For those following Bill Moyers's role in gay-hunting at the Johnson White House (see Jack Shafer's articles at Slate, and Clay Risen's response on The Plank), check out Andrew Ferguson's blistering critique of Moyers that TNR published in 1991:
Not long before the election, Jenkins was arrested in a bathroom stall at the YMCA on a charge of "disorderly conduct." Johnson, convinced that Jenkins was somehow set up by Goldwater's campaign operatives, ordered Movers to gather information on the sexual histories of Goldwater's staff. Movers called DeLoach, who reported back that he had been unable to find anything of political use. Ten years later Moyers won an Emmy for two PBS shows on Watergate, both noteworthy for his fiery indignation over Richard Nixon's abuse of government power for political ends. The outrage was displayed again in the two ninety-minute PBS shows he has produced on the Iran-contra affair.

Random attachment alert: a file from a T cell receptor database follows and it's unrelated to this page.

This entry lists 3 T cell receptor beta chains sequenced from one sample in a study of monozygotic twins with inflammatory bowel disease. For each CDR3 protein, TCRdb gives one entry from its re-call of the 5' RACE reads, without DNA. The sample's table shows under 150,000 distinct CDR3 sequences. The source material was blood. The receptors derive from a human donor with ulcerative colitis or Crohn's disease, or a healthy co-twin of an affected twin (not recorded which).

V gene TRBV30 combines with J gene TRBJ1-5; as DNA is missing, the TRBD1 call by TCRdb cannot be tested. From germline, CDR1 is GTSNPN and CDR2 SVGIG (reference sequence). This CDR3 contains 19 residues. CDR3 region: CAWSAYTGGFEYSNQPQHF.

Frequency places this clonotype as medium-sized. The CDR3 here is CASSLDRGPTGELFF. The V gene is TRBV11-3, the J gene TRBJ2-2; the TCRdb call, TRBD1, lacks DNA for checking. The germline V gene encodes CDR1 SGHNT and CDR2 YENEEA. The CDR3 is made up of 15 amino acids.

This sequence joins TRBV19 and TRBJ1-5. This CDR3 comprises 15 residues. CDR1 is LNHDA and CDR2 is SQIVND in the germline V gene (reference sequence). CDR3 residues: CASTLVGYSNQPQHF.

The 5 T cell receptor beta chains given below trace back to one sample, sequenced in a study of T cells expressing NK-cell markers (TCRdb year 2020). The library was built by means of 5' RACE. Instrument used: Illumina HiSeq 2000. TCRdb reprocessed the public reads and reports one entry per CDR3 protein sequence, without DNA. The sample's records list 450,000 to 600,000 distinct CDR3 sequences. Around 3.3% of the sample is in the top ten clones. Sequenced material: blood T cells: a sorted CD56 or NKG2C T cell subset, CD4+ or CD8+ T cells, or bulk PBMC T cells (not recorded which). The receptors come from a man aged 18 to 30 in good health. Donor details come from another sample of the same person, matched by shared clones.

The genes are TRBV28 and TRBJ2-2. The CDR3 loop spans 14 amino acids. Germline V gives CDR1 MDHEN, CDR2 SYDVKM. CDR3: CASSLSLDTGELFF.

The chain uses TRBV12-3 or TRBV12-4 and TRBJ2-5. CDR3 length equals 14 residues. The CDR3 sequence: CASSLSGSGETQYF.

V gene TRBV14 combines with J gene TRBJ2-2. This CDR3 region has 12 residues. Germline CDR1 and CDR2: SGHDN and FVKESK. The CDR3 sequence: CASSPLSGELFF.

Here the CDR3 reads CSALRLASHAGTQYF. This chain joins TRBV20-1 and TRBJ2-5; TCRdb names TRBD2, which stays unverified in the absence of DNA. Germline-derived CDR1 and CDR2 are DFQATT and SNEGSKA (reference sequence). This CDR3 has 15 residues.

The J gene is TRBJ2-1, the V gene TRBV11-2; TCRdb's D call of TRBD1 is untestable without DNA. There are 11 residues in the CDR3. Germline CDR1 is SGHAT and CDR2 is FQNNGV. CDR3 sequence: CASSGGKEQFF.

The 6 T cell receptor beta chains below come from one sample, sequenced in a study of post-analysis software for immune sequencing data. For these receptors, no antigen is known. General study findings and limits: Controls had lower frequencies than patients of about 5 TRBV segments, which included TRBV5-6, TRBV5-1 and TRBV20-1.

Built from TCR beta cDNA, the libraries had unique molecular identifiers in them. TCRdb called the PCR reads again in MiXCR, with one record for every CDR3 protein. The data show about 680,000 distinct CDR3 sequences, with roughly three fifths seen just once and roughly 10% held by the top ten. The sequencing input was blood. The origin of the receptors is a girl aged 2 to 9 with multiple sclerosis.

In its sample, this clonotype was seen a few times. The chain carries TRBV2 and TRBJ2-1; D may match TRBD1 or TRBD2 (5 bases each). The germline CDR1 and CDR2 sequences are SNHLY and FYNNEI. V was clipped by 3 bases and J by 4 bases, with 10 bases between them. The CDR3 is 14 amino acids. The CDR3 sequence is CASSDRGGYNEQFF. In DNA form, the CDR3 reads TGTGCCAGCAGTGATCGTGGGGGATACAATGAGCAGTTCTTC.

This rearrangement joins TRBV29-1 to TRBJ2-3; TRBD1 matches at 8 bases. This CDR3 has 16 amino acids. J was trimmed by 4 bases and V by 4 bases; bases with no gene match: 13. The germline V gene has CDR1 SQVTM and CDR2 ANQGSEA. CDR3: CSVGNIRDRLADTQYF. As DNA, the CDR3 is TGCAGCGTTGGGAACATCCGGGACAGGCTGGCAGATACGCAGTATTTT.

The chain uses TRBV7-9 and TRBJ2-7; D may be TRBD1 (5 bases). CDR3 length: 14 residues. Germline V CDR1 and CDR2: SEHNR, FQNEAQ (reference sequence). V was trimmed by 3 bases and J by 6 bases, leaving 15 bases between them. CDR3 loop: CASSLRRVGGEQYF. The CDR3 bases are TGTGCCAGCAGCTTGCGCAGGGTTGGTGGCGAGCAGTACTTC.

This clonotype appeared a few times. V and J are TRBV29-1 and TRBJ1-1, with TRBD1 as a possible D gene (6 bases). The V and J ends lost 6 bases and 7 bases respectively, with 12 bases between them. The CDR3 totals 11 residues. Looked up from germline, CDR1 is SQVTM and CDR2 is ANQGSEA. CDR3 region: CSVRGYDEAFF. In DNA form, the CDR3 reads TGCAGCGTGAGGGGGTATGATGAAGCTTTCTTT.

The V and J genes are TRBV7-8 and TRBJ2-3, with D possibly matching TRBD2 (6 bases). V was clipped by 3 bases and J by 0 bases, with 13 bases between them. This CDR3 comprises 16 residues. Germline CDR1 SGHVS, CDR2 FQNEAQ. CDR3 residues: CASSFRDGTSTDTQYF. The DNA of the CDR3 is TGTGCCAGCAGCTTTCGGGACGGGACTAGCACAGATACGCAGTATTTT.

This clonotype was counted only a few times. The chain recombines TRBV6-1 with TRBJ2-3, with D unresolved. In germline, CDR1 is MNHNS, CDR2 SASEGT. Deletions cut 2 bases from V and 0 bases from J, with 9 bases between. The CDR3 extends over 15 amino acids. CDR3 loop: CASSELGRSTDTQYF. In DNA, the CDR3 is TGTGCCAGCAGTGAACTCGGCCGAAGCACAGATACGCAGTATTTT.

Of his experience in the White House, Movers says, "I've never exonerated the past. But I've never let myself be imprisoned by the past, either. I worked in Washington in those years, but I'm not a journalist practicing in those years--I'm a journalist now. I can't let myself as a Journalist be slaved by the indiscretions of those years, anymore than [former Nixon aide] Bill Safire can." The difference, of course, is that when Safire worked in the White House, he was, as it were, the buggee.
Read Ferguson's entire article here: "The Power of Myth: Bill Moyers, Liberal Fraud."